Project Wonderful

Friday, September 2, 2011

Today in Voter Suppression

New Mexico's Secretary of State wants to investigate 64,000 voter registrations by cross checking them with the state's Motor Vehicle Division's database. Unfortunately that's not going to work.

Here's what I found most interesting. According to the Brennan Center for Justice at NYU Law,"If the right to vote [in New York City] were conditioned on a proper match, up to 20 percent of new voter registrations would have been rejected solely because of data entry errors. Similar 'matching' error rates of 20-30 percent were discovered in Washington State. And the Social Security Administration has reported a 28.5 percent failed match rate nationwide." Whoa. Having worked with quite a few state voter files I guess that number should not surprise me, but it does highlight how much inaccuracy there is in our well...everything. This is why I reaaaallly think we should have a national voting database to eliminate at least some of the discrepancies that occur by moving from state to state.

The Fair Elections Legal Network wrote Secretary of State Duran objecting to the measure. "We fear that your attempt to ensure 'accuracy and integrity' in the system has had the opposite effect as unsubstantiated claims of large numbers of irregularities on voter registration records do not lead to greater accuracy of records and may, indeed, serve to undermine confidence in the system."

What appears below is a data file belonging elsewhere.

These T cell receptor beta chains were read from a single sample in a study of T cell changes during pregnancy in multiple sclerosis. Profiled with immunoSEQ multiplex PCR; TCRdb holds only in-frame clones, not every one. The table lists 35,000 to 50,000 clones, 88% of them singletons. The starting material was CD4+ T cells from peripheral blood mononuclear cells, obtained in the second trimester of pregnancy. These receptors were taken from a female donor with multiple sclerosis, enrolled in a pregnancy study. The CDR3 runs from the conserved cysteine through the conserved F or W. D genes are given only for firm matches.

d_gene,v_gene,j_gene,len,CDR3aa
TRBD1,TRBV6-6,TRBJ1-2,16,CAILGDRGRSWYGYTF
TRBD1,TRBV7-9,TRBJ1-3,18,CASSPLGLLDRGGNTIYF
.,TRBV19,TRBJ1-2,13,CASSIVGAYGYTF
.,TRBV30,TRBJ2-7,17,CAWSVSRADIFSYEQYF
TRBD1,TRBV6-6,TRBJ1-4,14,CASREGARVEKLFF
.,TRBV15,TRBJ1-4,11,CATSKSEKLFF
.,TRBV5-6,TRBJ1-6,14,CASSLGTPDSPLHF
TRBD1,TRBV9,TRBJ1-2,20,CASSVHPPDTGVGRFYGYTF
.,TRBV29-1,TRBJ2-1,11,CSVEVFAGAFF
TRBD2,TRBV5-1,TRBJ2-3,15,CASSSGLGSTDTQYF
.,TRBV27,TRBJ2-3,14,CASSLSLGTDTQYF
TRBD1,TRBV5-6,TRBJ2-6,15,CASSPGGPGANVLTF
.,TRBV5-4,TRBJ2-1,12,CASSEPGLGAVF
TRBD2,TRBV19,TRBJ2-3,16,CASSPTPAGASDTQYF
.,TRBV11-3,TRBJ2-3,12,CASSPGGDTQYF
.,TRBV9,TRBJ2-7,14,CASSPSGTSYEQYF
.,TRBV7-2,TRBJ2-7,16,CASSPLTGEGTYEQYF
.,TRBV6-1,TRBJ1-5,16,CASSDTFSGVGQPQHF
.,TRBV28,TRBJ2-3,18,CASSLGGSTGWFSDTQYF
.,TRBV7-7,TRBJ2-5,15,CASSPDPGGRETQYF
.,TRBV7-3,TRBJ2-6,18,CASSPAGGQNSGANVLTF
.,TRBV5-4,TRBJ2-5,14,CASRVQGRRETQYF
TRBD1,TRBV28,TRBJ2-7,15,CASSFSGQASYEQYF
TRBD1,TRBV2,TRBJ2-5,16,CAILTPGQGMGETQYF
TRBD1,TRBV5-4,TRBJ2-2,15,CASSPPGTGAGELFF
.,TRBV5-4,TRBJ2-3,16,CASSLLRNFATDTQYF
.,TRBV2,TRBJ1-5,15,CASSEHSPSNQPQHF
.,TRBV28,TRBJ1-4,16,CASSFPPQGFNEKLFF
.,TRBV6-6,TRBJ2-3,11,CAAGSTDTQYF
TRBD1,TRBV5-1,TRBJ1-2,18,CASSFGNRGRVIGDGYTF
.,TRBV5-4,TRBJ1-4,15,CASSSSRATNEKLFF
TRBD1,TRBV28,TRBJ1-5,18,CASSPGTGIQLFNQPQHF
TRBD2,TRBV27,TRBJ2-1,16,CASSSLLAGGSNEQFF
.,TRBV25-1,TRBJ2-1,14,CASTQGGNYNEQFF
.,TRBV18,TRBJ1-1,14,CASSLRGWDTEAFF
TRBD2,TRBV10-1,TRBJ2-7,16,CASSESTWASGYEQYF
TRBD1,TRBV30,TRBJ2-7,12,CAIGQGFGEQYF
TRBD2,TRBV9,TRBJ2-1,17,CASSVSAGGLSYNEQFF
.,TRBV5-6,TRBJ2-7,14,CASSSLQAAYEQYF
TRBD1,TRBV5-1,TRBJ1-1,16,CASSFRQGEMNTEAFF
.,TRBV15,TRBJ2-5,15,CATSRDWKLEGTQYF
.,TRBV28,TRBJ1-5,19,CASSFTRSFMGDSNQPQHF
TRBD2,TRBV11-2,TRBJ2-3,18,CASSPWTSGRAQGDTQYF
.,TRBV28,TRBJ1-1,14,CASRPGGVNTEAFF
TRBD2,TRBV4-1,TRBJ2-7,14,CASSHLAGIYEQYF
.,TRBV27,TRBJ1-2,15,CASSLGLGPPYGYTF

No one has taken legal action but the President of the the FELN implied that could be a next step. In his letter he quoted the following New Mexico state law "It is unlawful for the qualified elector's month and day of birth or any portion of the qualified elector's social security number required on the certificate of registration to be copied, conveyed or used by anyone other than the person registering to vote, either before or after it is filed with the county clerk, and by elections administrators in their official capacity."

It sounds like the FELM is right. The Secretary of State's actions, though possibly well intentioned, would serve no purpose except to undermine confidence and threaten privacy, which would, of course, reduce voter turnout.

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